Mitchell set multiple track and field records while at Western Carolina University. In 2012, he helped the US Team take home a silver medal in the 4x400m race, and he hopes to help the team win again this year. He’s also in training to try out for the US bobsled team, seeking to compete in the 2022 Winter Olympics.
Abbey Cooper of Boone knows something about heartbreak and disappointment. That may be surprising to hear coming from an Olympic long-distance runner with a lengthy list of accomplishments.
But it’s hard to overlook her most public misfortune. In the Rio 2016 Summer Olympics, Cooper stumbled on the heels of Nikki Hamblin of New Zealand in the qualifying round of the 5,000-meter run. Her first impulse was to aid Hamblin, but she was stunned by the overwhelming pain of her own injury, which ultimately required surgery. Cooper and Hamblin helped each other up and pushed painfully to the finish line. Cooper was hailed a hero for her decency and courage.
“It’s not to say that I don’t have a deep desire to go back and have a different experience at the Olympics, but I wouldn’t change what happened in Rio,” she says. “It created a platform for me to encourage young athletes. It’s part of my story.”
Cooper hopes to compete in the Olympics again this summer in Tokyo. She’s confident about her odds, but pragmatic too. She narrowly missed qualifying in 2012, and in 2016, she’d sustained an injury two months prior to the trials and only snatched the last team slot after two runners stepped aside. “The whole experience was a total gift,” she says. “But that’s how it is for a lot of athletes. You just don’t hear about it.”
Her tumble in Brazil, she notes, often overshadows the substantial achievement of becoming an Olympian in the first place despite a litany of injuries and the psychological stress of performing at such a high level. In fact, her journey to become an elite athlete involved buckets of tears, fear, doubt, loneliness, and shame.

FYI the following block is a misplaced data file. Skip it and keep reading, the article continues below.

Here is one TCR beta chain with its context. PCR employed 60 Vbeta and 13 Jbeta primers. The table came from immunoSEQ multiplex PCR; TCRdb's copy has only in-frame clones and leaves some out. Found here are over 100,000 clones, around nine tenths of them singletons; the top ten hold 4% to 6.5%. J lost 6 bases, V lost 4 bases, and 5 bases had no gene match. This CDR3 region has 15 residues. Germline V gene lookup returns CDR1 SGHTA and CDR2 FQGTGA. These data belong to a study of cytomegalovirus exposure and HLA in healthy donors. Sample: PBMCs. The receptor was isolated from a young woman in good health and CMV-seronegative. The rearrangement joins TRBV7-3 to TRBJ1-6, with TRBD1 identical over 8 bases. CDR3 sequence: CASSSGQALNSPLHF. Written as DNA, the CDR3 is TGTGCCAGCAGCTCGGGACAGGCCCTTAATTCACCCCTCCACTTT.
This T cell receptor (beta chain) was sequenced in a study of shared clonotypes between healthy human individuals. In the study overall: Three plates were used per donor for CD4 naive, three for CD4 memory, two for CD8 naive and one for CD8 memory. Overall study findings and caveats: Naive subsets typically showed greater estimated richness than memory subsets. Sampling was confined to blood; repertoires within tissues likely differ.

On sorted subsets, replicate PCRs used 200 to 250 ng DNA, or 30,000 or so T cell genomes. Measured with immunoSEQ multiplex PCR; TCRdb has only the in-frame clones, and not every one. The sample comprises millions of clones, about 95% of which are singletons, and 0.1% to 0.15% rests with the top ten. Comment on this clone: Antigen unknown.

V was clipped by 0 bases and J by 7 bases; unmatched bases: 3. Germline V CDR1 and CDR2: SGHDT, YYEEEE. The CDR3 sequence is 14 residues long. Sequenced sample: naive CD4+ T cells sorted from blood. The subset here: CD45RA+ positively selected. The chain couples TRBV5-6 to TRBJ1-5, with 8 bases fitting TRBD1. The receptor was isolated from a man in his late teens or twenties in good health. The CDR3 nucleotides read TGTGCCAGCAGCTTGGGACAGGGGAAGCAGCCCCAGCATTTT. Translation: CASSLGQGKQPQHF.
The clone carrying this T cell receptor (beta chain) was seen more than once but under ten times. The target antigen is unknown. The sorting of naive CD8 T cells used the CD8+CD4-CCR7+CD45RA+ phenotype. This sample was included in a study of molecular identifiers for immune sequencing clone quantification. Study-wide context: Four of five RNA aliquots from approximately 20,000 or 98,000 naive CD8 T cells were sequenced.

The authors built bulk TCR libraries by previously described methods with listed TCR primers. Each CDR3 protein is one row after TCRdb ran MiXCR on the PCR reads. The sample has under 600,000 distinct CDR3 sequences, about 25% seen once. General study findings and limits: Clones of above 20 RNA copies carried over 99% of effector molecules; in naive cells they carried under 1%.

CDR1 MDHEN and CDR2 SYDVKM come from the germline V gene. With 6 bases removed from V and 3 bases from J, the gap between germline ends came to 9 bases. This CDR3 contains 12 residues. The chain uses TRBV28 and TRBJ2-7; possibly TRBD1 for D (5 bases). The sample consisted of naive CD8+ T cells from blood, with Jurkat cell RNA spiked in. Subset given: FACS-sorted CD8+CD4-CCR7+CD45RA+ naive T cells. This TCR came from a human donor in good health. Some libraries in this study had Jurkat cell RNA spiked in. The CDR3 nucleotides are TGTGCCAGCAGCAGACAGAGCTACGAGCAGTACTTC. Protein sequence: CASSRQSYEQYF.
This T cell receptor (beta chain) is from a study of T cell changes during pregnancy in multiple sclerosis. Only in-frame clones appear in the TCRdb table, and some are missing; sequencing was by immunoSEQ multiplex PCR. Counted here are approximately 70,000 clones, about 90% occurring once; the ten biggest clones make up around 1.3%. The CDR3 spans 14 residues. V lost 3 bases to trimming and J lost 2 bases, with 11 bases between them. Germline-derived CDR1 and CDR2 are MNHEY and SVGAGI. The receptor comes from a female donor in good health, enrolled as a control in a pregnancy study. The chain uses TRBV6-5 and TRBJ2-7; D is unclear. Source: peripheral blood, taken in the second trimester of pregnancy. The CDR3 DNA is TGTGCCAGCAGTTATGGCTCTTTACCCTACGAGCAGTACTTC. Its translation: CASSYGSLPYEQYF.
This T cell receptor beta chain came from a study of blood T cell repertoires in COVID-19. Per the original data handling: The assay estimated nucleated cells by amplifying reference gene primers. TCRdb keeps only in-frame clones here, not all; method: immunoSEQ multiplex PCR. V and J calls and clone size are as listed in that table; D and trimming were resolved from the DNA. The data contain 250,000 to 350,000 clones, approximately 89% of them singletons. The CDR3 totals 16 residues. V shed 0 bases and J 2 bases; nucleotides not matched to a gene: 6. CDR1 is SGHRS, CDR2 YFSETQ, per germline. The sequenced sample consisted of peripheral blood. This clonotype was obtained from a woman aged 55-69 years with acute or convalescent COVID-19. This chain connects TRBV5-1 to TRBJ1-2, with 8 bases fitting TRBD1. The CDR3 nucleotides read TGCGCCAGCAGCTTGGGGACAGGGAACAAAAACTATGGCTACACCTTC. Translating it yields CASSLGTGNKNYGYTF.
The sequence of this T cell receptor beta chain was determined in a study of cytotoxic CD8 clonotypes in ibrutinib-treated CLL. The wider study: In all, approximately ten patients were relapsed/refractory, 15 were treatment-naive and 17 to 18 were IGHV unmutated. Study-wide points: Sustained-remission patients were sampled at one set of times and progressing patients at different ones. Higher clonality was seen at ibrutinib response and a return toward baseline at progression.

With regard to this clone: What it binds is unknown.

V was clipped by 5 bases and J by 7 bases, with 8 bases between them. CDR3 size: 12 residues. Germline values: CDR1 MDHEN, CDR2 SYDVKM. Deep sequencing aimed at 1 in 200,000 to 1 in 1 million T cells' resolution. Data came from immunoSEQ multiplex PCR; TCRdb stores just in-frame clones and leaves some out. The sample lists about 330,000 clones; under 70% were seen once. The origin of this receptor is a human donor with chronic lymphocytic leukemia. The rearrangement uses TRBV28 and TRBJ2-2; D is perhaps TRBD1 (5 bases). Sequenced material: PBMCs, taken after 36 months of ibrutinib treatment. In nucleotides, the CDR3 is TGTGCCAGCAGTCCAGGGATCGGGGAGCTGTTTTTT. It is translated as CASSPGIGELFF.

After a decorated collegiate career at Dartmouth College, where she won seven NCAA titles, the Boston native launched a professional career in 2014. Yet early success as a runner whipped up turmoil from the mental strain of training and competition. For Cooper, achieving more success led to more anxiety and the realization she needed to ask for professional help. A bumpy journey indeed, but she’s embraced her personal struggle, grown from it, and thrived.
In 2019, Cooper moved to Boone with her husband, a clinical sports psychologist at Appalachian State University. Though she trains in Johnson City, TN, and Arizona (for month-long high-altitude training stints), she adores the mountain town and in a short period of time has found a community. When she’s not running, she uses her experience in Rio and her writing ability via her blog, Running with (HE)ART, to encourage and connect with other athletes.
“It doesn’t get easier and I don’t get less upset when bad things happen, but I’ve found the peace and freedom I need in order to compete well,” Cooper says. And regardless of her performance this summer, she intends to continue to pour her heart into running and pursue a few more Olympic cycles.
Qualifying events for Mitchell and Cooper take place in June. Stay tuned, as we'll be announcing their acceptance to participate in the 2021 Summer Olympic Games, July 23-August 8, with this story online and via our social media channels.